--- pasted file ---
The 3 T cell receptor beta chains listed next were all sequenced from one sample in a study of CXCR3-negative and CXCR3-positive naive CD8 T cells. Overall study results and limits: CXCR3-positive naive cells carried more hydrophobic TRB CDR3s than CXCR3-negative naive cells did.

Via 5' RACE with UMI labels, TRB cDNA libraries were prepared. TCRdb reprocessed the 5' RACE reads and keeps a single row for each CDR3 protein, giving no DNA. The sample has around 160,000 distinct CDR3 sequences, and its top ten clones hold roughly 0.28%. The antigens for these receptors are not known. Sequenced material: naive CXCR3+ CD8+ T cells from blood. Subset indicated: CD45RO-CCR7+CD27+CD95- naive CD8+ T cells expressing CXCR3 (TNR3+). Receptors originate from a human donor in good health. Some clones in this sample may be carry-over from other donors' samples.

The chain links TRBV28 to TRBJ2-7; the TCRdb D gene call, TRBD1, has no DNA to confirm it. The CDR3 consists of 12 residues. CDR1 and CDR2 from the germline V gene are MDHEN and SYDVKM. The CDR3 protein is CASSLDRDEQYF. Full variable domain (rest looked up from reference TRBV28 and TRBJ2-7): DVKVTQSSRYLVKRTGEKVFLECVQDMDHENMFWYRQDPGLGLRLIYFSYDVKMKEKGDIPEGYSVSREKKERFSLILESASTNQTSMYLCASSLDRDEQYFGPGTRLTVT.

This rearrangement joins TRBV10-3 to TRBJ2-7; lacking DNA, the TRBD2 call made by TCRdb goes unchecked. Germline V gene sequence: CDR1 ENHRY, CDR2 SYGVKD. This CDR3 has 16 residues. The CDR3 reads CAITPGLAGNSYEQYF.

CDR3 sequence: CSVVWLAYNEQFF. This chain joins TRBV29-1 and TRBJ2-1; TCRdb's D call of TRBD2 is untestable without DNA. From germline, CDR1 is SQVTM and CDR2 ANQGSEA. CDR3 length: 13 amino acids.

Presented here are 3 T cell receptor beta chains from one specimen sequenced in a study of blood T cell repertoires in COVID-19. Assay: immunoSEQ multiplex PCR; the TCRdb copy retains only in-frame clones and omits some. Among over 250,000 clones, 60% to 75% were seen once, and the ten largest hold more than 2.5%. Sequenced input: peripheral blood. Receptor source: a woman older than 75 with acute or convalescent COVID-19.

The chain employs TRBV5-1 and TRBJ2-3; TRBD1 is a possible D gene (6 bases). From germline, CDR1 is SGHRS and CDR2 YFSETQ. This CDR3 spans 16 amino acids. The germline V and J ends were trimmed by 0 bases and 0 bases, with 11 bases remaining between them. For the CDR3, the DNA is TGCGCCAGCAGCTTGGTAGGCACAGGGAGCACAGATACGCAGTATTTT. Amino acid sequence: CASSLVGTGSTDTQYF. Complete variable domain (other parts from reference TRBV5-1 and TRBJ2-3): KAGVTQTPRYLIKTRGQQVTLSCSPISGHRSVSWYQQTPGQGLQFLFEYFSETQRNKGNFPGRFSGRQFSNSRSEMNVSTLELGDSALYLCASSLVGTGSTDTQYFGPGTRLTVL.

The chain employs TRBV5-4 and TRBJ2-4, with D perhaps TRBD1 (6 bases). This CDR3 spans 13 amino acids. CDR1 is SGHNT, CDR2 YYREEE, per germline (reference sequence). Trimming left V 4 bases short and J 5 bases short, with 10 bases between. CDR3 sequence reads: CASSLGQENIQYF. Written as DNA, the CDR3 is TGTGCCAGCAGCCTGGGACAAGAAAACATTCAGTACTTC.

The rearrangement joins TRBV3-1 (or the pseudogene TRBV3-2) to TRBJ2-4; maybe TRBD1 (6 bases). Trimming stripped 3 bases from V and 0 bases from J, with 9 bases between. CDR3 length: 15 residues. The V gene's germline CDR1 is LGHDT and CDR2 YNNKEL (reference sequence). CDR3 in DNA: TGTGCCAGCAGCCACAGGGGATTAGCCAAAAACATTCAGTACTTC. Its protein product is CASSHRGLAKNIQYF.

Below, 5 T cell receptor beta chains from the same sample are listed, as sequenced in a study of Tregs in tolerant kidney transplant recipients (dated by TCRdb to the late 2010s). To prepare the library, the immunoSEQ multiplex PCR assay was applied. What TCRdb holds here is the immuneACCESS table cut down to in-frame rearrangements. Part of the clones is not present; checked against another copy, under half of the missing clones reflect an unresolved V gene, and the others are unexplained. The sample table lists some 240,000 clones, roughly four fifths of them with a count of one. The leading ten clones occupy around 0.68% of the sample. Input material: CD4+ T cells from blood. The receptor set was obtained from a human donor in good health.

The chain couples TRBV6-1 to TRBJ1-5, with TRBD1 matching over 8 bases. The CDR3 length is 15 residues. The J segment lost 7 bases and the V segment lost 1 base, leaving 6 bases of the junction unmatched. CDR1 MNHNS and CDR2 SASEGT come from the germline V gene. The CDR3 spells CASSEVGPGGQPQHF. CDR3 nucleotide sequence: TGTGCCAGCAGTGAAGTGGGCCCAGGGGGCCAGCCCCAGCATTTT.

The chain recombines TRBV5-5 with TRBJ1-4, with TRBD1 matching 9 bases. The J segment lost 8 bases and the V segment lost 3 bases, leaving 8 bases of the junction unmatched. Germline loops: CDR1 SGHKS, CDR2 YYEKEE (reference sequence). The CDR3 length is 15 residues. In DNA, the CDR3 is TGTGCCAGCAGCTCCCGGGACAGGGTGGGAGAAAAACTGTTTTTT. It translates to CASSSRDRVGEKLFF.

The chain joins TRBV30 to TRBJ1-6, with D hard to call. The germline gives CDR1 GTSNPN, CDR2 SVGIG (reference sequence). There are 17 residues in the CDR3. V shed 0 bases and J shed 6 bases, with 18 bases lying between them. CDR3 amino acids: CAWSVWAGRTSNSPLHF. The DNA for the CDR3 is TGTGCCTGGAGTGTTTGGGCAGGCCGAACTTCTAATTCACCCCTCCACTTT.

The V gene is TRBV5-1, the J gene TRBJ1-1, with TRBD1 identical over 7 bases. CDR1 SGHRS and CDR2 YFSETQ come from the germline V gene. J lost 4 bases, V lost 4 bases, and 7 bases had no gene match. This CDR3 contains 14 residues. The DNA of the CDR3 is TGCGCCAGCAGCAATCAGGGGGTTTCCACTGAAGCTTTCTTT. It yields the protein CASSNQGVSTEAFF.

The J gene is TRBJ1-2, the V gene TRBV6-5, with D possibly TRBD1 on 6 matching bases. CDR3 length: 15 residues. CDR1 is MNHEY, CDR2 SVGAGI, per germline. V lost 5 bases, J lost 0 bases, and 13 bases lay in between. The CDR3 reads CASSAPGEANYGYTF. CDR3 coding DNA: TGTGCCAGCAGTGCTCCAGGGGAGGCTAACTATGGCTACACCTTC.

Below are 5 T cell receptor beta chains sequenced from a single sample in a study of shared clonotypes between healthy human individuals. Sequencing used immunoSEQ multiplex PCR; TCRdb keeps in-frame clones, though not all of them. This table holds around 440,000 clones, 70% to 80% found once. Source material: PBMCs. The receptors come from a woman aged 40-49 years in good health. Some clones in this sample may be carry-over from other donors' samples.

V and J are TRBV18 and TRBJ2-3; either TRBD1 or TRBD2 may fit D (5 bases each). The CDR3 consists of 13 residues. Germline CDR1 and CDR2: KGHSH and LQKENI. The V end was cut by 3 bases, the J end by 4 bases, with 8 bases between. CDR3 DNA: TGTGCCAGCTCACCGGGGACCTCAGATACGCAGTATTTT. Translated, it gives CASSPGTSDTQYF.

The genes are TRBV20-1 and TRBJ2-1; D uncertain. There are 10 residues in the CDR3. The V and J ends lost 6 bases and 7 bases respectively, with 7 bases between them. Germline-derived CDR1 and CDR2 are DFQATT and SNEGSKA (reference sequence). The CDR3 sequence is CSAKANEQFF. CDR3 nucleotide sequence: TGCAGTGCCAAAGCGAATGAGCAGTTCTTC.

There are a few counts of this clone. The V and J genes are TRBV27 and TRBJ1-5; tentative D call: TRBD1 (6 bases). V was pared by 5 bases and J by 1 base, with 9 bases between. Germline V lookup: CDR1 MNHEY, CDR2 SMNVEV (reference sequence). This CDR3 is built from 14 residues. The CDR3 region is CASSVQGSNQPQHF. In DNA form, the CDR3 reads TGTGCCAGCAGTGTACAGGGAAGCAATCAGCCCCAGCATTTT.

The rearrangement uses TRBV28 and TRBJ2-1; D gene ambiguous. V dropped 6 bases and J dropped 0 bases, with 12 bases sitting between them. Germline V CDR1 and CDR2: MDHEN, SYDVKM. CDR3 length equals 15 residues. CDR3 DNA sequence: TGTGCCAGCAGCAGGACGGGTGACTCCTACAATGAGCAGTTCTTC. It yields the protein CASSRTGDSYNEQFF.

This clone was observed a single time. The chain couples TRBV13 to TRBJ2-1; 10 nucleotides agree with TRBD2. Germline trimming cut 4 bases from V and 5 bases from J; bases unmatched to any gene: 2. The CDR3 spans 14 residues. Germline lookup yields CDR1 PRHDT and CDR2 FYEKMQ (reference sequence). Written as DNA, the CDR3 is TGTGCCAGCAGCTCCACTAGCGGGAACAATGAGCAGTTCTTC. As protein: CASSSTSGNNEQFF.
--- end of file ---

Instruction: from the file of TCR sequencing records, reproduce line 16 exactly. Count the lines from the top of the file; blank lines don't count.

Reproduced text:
Below are 5 T cell receptor beta chains sequenced from a single sample in a study of shared clonotypes between healthy human individuals. Sequencing used immunoSEQ multiplex PCR; TCRdb keeps in-frame clones, though not all of them. This table holds around 440,000 clones, 70% to 80% found once. Source material: PBMCs. The receptors come from a woman aged 40-49 years in good health. Some clones in this sample may be carry-over from other donors' samples.